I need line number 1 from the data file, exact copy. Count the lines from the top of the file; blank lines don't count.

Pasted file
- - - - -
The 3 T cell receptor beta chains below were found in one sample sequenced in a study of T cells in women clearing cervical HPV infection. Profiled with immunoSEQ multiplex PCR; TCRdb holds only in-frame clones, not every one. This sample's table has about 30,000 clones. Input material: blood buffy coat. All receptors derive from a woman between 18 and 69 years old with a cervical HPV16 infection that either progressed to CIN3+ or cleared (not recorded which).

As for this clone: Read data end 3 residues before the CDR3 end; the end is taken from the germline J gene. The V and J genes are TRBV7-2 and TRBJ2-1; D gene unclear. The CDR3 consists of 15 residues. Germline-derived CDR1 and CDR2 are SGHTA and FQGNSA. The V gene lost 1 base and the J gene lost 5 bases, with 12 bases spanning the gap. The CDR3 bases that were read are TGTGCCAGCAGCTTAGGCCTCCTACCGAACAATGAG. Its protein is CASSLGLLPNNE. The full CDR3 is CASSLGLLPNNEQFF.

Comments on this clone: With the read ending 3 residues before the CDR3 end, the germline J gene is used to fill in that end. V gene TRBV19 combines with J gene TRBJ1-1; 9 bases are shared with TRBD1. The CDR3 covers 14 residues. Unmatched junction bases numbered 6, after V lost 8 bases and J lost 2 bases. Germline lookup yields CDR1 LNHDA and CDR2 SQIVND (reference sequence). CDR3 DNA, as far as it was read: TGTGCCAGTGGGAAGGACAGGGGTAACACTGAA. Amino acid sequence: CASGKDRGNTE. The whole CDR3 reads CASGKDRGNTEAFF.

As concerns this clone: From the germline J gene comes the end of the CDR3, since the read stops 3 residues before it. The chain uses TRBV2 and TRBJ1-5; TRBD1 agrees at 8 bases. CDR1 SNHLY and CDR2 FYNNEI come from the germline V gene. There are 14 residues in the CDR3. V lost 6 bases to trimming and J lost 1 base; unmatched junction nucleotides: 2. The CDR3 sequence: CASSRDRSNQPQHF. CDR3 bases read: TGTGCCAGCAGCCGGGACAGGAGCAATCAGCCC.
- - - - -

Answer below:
The 3 T cell receptor beta chains below were found in one sample sequenced in a study of T cells in women clearing cervical HPV infection. Profiled with immunoSEQ multiplex PCR; TCRdb holds only in-frame clones, not every one. This sample's table has about 30,000 clones. Input material: blood buffy coat. All receptors derive from a woman between 18 and 69 years old with a cervical HPV16 infection that either progressed to CIN3+ or cleared (not recorded which).